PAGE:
Ms. Inachu Loyce: farmer
Mr. Edongu Simon: farmer
Host: Welcome to our program about farming today. Today, we have a special programme about agriculture, water and sanitation. It is a special programme because it is about issues that concern us in our everyday lives, and which relate to health, water, farming and food security in our homes. We will hear from members of a community in Ajera village, Asuret Sub-county in Soroti district, eastern Uganda. This community is using water from a borehole for farming and for home use, and at the same time keeping their water clean in order to avoid water-related disease such as diarrhea. Because it is a challenge to get enough water for crops, and clean and safe water for domestic use – especially in the dry season – we will learn from them how they have managed to keep their gardens productive throughout the year and maintain good health in their families by using safe and clean water from the borehole instead of unprotected water from the swamps.
We will speak with Mr. Ojok Christopher, the leader of the Ajokis Edeke farm, and several other farmers, including Ms. Adongo Norah, Mr. Okello Michael, Ms. Asio Grace, Ms. Inachu Loyce, and Mr. Edongu Simon. They are all community members from Ajera.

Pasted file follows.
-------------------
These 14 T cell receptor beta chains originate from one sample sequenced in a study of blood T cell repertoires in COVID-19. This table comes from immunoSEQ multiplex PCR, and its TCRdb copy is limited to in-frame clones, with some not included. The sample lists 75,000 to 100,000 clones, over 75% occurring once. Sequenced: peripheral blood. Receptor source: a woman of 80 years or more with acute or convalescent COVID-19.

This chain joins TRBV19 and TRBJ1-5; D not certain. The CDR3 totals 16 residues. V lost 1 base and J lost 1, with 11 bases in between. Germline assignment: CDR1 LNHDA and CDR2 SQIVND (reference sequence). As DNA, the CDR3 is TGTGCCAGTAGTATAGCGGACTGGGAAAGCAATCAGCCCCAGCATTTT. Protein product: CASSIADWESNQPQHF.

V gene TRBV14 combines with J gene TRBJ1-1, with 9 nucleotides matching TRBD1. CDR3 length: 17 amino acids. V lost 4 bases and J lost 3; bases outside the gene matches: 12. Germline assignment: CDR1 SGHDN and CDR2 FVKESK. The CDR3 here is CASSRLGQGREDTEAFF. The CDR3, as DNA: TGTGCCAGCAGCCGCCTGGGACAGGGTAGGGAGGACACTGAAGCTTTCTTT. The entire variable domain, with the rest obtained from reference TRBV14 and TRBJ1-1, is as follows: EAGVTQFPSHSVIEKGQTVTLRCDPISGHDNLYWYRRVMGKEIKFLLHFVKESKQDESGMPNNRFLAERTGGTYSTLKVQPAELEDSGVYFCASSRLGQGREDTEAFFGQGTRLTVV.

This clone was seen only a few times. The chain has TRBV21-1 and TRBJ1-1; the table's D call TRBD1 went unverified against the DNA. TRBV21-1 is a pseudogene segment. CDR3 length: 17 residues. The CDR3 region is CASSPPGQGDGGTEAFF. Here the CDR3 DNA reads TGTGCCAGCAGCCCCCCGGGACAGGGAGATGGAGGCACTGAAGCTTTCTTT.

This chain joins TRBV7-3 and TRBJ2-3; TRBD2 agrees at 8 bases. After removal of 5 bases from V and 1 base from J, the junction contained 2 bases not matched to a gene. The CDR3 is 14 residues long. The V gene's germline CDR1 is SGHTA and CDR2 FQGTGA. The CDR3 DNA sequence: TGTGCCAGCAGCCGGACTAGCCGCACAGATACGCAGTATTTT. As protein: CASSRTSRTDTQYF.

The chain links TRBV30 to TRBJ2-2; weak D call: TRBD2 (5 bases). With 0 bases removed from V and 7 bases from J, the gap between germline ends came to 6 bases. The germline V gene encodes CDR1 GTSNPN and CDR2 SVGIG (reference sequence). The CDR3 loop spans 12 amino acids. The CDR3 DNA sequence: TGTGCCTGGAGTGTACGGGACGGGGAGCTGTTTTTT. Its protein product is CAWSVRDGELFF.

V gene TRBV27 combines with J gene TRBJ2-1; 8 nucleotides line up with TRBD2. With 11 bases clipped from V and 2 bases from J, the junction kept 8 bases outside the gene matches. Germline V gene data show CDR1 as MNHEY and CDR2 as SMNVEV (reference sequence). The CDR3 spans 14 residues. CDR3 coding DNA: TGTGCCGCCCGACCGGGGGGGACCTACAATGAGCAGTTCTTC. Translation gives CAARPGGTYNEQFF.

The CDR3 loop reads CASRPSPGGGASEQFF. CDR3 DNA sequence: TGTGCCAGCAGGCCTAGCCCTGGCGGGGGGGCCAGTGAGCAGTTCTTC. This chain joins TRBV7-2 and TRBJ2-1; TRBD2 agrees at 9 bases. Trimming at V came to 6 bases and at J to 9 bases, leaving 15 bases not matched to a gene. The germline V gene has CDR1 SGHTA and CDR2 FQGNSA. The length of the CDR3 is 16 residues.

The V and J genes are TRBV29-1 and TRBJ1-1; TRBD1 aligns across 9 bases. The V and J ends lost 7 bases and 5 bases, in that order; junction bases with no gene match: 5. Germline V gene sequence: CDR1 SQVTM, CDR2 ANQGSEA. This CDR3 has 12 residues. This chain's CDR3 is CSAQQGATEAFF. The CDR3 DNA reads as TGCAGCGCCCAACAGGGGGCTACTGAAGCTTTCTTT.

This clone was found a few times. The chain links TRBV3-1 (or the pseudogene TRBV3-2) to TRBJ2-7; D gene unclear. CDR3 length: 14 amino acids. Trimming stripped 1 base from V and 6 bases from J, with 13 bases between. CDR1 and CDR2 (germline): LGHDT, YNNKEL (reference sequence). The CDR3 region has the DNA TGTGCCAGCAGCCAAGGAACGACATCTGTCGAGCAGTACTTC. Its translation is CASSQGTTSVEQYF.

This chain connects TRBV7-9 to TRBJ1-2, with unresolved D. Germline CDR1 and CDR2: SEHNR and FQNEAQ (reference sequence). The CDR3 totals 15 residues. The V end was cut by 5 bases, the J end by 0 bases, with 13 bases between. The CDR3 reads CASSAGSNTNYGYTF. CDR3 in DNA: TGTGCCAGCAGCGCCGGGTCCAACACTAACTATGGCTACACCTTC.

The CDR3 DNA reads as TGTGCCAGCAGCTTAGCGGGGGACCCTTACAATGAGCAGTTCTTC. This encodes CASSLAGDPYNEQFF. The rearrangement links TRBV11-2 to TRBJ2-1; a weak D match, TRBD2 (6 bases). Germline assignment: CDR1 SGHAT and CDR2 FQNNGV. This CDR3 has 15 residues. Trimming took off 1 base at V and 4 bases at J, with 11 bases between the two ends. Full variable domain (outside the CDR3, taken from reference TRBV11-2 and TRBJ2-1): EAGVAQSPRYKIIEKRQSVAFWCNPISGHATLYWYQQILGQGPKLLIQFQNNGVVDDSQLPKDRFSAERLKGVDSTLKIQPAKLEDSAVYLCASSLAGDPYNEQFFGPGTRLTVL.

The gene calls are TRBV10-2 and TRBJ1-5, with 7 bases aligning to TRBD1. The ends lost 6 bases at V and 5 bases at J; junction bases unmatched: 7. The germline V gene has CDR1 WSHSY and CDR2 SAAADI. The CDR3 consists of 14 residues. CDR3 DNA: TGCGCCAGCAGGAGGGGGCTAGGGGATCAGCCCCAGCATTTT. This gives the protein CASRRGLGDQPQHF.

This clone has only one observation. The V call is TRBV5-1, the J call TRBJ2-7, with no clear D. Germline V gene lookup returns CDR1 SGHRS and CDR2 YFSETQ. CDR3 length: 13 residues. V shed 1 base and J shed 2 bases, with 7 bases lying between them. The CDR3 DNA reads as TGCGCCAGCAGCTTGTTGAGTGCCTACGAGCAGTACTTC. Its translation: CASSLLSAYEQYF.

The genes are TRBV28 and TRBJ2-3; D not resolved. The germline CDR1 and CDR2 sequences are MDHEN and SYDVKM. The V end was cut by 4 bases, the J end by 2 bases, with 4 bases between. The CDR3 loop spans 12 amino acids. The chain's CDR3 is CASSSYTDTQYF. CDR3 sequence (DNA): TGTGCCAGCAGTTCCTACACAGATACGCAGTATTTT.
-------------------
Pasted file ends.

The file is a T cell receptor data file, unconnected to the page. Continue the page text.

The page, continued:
You are welcome to the show. I am sure many listeners are eagerly waiting to hear you talk to us about your new approach to using water both for home consumption and for farming. We will be back to talk to the farmers after a short break.
Short music break
Host: Welcome back. Mr. Ojok Christopher is the leader of the Ajokis Edeke farm. Please tell us how you conceived the irrigation plan of utilizing water to both grow your crops throughout the year and provide clean and safe water for consumption.
Mr. Ojok: Good afternoon listeners. Well, as you have said, I am commonly known as Ajokis Edeke. I got this idea in 1986 when I started planting orange trees in my village in Ajera. In 1987, we abandoned the village because of the rebel insurgency. For two years in my new village we just grew on a small scale for home consumption. When I returned after the war, there was only bush. So I began working on the farms afresh.
Host: How much land had you been farming at the time of the insurgency?